School District Cited for Lack of Notice on Pesticide Use

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Malibu High School administration building

The Santa Monica-Malibu Unified School District was cited last month for breaking California Department of Pesticide Regulation (DPR) policy by failing to give proper public notice of pesticide use at Malibu High School in late 2013.

Now, Malibu Unites, a non-profit coalition of parents and activists, has requested the school district produce a pesticide management plan for all its Malibu campuses to prevent health problems.

Following complaints from a parent, Patrick Duggan of the LA County Agricultural Commissioner found in February that an employee of Woodland Hills contractor Stanley Pest Control did not post timely notification ahead of pesticide use at the high school. Duggan also observed that records kept by the employee “did not have the specific sites that were treated, unit(s) treated, nor the EPA registration number for the pesticide(s) used.”

Some rodenticides are used in a bait station at the Malibu High School athletic field, and another is applied to a burrow system.

Prior to the citation, Terance Venable, the Integrated Pest Management Coordinator and Building and Grounds Manager for SMMUSD, received oral reports from Stanley Pest Control with the date of the scheduled application and the pesticide to be used, according to a March 4 letter sent by Duggan to district Supt. Sandra Lyon explaining the citation.

While Venable said that Stanley Pest Control has permanent signs posted at the MHS athletic fields, he could not verify that the company did any other public notifications of individual pesticide applications before they were con- ducted, Duggan wrote. Under the Healthy Schools Act, school sites are required to provide annual written notification of pesticide use to all staff and guardians of students, as well as 72-hour notification prior to individual applications for those who sign up to be alerted, Duggan wrote. The school site was also required to maintain records of all pesticide use for four years, some- thing that Stanley and the school district could not produce.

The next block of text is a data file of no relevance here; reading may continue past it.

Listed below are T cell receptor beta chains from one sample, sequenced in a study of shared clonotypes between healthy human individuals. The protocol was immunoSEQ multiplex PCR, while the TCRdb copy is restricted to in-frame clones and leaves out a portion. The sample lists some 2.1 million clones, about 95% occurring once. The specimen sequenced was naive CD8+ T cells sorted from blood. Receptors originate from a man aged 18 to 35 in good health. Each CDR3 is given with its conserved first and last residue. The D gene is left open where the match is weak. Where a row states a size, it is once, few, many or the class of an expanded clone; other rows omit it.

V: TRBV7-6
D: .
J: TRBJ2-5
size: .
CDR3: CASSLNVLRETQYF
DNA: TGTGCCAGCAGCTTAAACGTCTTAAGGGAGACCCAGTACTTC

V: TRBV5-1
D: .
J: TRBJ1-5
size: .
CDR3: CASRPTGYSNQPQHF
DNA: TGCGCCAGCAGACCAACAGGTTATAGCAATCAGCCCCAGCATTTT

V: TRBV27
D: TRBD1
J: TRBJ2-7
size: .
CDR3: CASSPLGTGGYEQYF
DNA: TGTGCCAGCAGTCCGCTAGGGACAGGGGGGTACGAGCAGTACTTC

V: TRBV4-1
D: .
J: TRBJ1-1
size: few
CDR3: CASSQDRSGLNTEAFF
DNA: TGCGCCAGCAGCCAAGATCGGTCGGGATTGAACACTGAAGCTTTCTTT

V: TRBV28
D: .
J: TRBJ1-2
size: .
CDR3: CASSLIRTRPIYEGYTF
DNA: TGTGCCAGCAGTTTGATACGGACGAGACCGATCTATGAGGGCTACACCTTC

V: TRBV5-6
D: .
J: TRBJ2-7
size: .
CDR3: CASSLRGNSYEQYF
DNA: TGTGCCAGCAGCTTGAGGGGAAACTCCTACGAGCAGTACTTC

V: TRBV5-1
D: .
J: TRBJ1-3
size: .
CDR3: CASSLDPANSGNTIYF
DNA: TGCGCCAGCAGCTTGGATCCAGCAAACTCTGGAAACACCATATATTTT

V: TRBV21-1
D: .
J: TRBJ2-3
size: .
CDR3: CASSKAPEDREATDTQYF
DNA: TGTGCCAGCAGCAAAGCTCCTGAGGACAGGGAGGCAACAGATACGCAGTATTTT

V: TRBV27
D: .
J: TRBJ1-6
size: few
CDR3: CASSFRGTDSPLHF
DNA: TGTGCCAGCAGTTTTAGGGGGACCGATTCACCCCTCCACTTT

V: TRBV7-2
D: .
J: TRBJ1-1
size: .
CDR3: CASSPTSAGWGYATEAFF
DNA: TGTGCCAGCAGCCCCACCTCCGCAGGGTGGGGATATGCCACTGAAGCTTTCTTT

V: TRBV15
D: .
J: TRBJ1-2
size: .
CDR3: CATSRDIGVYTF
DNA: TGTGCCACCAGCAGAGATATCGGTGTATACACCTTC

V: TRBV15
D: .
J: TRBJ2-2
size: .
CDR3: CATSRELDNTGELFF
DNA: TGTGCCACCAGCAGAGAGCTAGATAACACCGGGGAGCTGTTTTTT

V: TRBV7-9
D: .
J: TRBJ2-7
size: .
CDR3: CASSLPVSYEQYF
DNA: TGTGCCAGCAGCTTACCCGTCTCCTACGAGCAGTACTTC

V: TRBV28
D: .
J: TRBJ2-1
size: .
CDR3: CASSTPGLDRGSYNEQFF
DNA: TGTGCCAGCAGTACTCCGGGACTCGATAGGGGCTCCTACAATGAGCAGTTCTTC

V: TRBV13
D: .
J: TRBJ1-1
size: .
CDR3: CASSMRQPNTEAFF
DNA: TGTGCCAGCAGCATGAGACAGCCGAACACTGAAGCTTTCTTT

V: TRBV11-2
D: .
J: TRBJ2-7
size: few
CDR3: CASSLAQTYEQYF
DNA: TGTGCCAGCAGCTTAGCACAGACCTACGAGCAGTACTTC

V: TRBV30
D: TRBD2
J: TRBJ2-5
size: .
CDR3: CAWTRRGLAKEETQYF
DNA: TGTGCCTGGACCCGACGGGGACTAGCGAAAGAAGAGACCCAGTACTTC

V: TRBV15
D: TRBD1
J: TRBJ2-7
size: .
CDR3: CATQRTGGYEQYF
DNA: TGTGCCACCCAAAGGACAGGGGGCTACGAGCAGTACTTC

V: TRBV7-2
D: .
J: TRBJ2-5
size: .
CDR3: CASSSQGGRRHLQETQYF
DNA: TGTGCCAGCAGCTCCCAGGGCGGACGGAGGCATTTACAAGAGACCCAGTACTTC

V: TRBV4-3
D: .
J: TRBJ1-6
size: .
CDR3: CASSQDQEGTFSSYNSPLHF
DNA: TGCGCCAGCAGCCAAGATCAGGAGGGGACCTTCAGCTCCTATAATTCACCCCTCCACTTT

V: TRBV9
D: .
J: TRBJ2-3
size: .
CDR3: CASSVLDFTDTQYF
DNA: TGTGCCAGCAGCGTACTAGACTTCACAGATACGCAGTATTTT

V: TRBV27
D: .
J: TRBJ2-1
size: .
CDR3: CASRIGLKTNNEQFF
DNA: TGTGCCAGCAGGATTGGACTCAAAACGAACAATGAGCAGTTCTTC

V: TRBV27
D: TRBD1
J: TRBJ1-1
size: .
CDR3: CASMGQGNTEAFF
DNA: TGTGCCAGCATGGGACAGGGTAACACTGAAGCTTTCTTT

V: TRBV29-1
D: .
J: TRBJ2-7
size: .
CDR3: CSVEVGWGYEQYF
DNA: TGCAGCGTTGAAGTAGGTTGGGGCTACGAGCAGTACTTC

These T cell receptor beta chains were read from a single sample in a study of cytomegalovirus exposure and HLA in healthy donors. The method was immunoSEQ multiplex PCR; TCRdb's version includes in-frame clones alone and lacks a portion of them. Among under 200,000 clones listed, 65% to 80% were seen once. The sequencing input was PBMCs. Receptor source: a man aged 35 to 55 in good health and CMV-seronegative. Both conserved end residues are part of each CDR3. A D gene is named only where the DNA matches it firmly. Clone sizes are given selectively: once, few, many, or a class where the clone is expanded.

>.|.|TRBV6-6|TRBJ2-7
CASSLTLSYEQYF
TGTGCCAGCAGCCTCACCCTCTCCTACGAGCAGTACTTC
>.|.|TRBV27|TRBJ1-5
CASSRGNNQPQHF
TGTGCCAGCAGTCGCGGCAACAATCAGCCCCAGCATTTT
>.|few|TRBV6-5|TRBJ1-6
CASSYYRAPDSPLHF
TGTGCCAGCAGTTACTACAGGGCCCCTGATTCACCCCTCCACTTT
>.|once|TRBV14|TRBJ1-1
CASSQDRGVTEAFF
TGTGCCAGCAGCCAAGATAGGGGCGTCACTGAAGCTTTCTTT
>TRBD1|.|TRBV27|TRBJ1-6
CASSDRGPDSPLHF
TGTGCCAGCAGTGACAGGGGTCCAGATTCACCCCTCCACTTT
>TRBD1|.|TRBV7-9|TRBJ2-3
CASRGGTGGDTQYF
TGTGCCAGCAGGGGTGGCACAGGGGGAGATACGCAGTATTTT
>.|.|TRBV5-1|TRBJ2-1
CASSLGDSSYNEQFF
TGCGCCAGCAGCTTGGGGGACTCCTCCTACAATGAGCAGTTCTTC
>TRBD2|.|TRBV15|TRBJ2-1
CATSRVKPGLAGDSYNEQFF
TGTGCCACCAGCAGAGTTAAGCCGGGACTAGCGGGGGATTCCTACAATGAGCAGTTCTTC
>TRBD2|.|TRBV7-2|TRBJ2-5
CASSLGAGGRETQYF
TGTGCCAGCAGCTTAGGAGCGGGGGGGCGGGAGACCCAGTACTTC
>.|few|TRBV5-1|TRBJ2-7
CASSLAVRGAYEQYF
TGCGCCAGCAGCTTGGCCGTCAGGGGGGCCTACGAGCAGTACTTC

Jennifer deNicola, president of Malibu Unites, sent a letter to the school district Tuesday requesting it immediately comply with the Healthy Schools Act as well as “swift creation and implementation of an environmentally responsible pesticide management plan for all campuses in SMMUSD.”

Malibu Unites and other supporters say the district’s use of pesticides such as fumitoxin, strychnine and diphacinone poses a potential health risk to students. Suggested alternatives include predator poles, picking up trash after games and events, and other natural nuisance abatement techniques.

Telephone calls to Venable and Lyon were not returned Tuesday afternoon. However, in a March 28 online update Lyon wrote that she has asked her staff to “prescribe public notification regarding health/environment matters (i.e. pesticide use, mold abatement, etc.) and to pull all policies.”

Lyon said in the statement she would review all policies in the wake of the MHS citation, and said the district had contacted the City of Malibu and the Department of Pest Control “to assist us in developing a stronger compliant Integrated Pest Management Program.”

The district would also consider adding more language to contracts with vendors (such as pest control companies), Lyon wrote, “outlining clear expectations of their roles and responsibilities in complying with public notification expectations.”